Last year was a challenging one for Ruder Finn, which saw fee income decline slightly to close out 2010 with fees of just under $100 million—although US revenues were up slightly. It’s not unreasonable to conclude that management was somewhat distracted by protracted negotiations that culminated in the 2011 decision that Peter Finn and a handful of other senior executives would spin off a new business—Finn Partners—taking about $25 million in revenues and a large slice of the firm’s US operations outside New York. Key new business came from Mountain Dew, PepsiCo, Citigroup, L’Oreal Matrix and Logitech.
With domestic fee income of around $78 million in 2010, Ruder Finn remains a formidable player in the US market, second only to Edelman among the full-service independents. The firm continues to derive the bulk of its North American revenue (indeed, the bulk of its global revenue) from the powerhouse New York office, which has strong capabilities in corporate and consumer and—especially—healthcare. It maintains a branded presence in both Chicago (under the leadership of Dan Pooley), and Washington, DC, (helmed by Jessica Ross) while it can handle any west coast needs via the Finn Partners operation (including an impressive San Francisco office led by Howard Solomon and the former Rogers Group operation in Los Angeles).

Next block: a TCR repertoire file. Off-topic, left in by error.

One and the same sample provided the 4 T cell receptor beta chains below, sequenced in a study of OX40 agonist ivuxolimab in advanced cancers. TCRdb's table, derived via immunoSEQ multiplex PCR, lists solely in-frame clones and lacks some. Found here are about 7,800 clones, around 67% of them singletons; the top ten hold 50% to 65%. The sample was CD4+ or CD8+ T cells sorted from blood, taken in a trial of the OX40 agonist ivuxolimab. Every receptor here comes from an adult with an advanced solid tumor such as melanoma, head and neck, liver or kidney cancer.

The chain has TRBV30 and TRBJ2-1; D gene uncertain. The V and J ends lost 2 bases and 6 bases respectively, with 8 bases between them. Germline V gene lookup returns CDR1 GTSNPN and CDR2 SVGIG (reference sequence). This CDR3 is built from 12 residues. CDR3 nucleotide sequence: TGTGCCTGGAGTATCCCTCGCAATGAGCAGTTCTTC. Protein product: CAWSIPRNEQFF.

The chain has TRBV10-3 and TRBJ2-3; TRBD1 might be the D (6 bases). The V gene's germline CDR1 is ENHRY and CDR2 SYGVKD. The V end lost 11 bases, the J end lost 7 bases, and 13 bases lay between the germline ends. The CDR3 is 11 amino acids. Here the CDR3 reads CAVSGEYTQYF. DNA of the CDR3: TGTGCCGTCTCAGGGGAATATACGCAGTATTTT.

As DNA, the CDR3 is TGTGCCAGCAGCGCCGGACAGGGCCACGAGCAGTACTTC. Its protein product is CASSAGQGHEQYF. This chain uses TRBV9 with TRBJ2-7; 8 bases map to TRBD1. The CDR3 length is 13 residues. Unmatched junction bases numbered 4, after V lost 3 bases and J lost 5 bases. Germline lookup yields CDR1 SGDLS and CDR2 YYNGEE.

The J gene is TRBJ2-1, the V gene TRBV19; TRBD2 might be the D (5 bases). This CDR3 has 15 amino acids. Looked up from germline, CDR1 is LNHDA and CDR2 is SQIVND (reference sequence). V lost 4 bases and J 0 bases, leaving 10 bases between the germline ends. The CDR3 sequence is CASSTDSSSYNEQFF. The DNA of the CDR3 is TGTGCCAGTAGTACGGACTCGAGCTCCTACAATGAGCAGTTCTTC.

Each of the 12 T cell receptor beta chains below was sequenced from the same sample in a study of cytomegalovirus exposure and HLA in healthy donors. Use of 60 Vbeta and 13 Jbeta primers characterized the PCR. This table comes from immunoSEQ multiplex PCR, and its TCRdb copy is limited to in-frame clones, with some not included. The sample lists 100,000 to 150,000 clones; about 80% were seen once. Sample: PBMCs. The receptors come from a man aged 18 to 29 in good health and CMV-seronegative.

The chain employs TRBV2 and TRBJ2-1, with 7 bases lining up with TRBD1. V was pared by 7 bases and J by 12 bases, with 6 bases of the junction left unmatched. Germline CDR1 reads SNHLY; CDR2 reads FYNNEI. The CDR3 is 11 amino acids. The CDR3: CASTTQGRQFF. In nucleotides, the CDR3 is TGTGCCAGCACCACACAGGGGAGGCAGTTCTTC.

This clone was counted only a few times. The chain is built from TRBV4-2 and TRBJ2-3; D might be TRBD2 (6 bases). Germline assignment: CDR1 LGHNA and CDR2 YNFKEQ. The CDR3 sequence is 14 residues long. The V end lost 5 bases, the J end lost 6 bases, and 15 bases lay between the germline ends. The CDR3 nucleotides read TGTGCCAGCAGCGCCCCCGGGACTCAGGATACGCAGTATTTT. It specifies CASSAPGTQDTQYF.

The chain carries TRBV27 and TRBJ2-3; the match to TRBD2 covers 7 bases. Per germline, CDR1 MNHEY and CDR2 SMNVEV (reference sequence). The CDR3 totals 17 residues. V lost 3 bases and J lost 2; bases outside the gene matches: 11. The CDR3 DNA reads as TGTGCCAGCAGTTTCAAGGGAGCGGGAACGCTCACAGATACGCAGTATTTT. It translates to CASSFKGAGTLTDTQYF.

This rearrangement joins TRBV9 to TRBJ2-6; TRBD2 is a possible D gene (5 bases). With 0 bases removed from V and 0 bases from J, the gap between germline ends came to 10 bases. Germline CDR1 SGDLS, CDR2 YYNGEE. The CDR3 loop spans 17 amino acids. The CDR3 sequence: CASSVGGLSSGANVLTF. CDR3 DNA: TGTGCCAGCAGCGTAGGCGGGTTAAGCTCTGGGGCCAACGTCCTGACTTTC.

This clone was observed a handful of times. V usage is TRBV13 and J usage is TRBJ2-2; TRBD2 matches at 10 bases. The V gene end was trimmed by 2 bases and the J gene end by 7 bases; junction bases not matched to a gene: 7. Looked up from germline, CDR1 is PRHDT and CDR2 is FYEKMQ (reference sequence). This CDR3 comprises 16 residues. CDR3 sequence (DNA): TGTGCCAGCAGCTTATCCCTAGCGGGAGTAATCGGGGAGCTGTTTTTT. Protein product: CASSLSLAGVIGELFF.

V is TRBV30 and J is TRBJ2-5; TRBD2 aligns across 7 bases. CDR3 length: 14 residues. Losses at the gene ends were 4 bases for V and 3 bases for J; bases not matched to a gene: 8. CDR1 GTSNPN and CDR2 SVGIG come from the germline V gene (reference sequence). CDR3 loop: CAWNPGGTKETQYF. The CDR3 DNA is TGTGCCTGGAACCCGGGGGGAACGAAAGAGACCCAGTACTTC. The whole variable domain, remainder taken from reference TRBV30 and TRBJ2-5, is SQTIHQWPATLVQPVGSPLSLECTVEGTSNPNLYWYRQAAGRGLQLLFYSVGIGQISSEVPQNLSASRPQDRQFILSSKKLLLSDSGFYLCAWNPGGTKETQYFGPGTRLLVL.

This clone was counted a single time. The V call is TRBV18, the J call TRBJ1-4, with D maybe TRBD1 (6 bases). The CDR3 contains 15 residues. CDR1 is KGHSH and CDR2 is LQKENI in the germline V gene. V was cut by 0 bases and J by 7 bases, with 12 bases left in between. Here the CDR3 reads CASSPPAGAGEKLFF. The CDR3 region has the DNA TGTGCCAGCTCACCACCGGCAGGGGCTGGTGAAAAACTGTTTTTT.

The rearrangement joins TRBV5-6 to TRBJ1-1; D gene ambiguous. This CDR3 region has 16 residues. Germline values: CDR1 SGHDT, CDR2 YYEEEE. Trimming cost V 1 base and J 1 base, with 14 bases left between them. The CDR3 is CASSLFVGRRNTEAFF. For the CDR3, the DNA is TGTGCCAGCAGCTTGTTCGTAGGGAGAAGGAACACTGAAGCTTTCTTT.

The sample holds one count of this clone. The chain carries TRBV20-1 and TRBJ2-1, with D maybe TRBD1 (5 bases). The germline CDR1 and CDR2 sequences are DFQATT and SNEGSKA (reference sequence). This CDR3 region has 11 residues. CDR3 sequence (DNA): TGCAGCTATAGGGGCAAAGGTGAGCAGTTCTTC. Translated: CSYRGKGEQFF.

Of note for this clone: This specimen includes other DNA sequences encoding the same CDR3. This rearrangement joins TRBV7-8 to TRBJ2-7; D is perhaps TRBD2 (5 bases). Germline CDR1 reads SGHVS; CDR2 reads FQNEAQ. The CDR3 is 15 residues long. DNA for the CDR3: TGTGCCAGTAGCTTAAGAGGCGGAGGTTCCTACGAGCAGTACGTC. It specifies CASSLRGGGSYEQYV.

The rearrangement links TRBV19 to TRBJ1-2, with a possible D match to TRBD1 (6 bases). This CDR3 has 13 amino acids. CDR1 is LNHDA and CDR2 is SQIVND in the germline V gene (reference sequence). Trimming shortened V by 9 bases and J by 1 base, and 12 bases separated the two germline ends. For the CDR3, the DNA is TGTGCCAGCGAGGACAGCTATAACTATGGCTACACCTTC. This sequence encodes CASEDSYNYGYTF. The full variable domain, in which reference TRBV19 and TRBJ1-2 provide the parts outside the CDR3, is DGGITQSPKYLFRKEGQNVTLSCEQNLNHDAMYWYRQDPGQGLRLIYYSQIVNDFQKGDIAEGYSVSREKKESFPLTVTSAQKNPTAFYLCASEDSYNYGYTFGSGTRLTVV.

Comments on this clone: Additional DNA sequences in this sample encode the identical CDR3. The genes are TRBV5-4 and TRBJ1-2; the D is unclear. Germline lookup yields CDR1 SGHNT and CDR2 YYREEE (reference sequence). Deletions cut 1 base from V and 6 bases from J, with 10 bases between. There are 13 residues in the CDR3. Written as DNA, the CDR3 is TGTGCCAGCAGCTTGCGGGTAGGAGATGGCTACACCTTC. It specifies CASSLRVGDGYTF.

After defying the recession in 2009, Ruder Finn continued to progress in Asia last year, growing revenues by almost 10 percent to around $13 million. The firm has about 200 people in its Asia-Pacific operations, the vast majority of them in the Greater China market, which includes offices in Hong Kong, Beijing, Shanghai and Guangzhou. The only other branded presence in the region is in Singapore, with the remainder of the region served by a network of affiliates. In Europe—with offices in London and Paris—the firm has historically chosen to focus most of its energies on the healthcare sector, although regional chief Nick Leonard has been diversifying the client portfolio and the service officering, expanding the firm’s capabilities in the technology sector and the corporate and public affairs practice areas.